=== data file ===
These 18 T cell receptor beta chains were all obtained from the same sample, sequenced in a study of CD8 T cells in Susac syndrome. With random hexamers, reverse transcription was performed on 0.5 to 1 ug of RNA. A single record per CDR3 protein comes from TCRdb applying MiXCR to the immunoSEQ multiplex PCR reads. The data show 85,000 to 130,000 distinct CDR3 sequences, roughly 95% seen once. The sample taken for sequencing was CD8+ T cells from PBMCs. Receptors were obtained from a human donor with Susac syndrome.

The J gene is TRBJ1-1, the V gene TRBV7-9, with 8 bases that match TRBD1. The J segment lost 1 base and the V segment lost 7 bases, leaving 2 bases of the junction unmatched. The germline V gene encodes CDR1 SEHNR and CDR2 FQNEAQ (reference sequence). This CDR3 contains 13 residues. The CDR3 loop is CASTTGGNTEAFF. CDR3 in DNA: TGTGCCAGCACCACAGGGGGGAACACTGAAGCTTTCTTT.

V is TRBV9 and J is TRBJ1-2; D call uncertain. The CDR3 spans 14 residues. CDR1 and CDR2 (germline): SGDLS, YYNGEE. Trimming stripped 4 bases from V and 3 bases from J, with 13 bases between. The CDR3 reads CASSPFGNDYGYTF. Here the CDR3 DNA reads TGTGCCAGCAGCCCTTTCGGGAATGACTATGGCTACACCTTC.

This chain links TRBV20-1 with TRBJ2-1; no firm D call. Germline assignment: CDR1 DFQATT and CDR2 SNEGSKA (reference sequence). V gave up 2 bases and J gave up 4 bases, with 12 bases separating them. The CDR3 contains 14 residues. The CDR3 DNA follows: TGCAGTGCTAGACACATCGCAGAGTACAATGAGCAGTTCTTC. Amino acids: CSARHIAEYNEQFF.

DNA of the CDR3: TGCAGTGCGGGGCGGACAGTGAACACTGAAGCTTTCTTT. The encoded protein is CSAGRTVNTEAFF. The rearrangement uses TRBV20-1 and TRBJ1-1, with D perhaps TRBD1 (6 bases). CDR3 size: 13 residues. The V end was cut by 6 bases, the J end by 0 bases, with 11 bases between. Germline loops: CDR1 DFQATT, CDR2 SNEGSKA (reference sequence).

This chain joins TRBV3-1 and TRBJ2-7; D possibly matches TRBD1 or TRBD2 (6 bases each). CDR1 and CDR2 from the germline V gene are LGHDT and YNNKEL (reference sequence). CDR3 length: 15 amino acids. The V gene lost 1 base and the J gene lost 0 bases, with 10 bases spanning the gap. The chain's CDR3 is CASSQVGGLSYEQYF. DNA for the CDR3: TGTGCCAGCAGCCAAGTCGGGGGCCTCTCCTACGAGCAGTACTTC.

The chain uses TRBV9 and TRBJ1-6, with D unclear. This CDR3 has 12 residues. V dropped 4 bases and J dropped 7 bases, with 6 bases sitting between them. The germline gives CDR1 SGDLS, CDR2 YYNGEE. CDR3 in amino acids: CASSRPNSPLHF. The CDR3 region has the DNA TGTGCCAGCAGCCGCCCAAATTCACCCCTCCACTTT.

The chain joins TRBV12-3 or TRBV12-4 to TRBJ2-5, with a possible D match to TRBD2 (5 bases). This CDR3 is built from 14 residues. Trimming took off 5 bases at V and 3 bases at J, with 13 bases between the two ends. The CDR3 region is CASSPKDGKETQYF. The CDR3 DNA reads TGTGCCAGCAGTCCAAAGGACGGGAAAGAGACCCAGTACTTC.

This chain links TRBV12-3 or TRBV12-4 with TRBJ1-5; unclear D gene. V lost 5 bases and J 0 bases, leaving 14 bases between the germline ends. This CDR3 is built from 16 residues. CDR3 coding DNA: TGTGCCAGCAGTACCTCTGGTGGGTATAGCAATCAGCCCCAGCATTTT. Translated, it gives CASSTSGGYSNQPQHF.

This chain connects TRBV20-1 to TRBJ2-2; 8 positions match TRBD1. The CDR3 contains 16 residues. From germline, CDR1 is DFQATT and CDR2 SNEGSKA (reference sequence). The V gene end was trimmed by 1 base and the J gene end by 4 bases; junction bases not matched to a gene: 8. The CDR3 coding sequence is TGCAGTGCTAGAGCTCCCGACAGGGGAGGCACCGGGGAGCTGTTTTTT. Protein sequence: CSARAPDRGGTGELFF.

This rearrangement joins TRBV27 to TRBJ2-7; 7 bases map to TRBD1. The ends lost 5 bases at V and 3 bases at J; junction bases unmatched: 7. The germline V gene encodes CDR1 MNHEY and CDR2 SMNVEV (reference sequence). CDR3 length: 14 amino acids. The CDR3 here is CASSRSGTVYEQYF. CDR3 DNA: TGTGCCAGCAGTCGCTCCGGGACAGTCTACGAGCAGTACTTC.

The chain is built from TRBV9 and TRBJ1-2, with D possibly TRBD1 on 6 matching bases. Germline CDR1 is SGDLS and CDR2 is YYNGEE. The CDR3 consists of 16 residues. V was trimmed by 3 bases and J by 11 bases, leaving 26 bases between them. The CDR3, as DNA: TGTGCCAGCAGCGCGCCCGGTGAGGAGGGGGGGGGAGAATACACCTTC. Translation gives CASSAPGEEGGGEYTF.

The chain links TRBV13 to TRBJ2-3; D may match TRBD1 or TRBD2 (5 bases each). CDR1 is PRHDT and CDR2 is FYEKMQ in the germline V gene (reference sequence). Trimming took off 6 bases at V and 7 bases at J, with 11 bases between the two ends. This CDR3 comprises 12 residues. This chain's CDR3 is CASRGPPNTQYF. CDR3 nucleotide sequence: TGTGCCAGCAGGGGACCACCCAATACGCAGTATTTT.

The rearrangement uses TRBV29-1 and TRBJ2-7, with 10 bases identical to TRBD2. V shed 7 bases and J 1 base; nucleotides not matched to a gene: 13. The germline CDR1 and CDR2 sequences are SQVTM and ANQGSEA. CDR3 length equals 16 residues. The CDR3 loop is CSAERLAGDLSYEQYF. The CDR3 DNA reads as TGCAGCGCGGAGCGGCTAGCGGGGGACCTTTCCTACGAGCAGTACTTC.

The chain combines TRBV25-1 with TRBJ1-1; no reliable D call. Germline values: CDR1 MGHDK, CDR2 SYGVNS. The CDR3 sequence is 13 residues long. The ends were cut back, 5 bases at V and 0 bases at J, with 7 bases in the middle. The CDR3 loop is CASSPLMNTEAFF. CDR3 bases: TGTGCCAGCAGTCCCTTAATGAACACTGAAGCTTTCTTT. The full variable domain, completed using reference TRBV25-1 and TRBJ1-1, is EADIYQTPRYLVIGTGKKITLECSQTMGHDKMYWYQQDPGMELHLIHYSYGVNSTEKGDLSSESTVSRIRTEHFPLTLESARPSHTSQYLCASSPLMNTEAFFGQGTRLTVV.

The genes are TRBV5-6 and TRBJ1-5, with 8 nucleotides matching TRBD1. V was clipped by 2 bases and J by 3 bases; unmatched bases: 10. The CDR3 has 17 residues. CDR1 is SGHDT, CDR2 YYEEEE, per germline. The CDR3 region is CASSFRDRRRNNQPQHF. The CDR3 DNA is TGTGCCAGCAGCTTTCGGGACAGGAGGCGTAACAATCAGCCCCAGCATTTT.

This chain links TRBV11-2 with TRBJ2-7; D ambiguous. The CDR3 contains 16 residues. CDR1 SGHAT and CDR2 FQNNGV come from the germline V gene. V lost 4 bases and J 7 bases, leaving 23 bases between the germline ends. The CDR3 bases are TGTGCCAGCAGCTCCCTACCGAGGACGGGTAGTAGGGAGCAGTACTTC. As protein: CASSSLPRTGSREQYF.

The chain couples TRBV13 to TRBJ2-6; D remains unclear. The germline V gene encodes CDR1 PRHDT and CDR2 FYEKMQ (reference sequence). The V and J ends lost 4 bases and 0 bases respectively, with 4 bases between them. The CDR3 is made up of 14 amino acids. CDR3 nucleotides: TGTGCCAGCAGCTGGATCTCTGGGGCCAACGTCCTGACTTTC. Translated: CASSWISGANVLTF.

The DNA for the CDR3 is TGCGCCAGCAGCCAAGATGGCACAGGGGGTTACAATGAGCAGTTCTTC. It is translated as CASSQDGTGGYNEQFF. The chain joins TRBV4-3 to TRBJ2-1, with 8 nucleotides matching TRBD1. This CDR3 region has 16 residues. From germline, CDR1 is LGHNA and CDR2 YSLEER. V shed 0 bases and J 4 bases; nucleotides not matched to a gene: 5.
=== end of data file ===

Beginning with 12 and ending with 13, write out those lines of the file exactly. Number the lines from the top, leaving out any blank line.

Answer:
The chain is built from TRBV9 and TRBJ1-2, with D possibly TRBD1 on 6 matching bases. Germline CDR1 is SGDLS and CDR2 is YYNGEE. The CDR3 consists of 16 residues. V was trimmed by 3 bases and J by 11 bases, leaving 26 bases between them. The CDR3, as DNA: TGTGCCAGCAGCGCGCCCGGTGAGGAGGGGGGGGGAGAATACACCTTC. Translation gives CASSAPGEEGGGEYTF.

The chain links TRBV13 to TRBJ2-3; D may match TRBD1 or TRBD2 (5 bases each). CDR1 is PRHDT and CDR2 is FYEKMQ in the germline V gene (reference sequence). Trimming took off 6 bases at V and 7 bases at J, with 11 bases between the two ends. This CDR3 comprises 12 residues. This chain's CDR3 is CASRGPPNTQYF. CDR3 nucleotide sequence: TGTGCCAGCAGGGGACCACCCAATACGCAGTATTTT.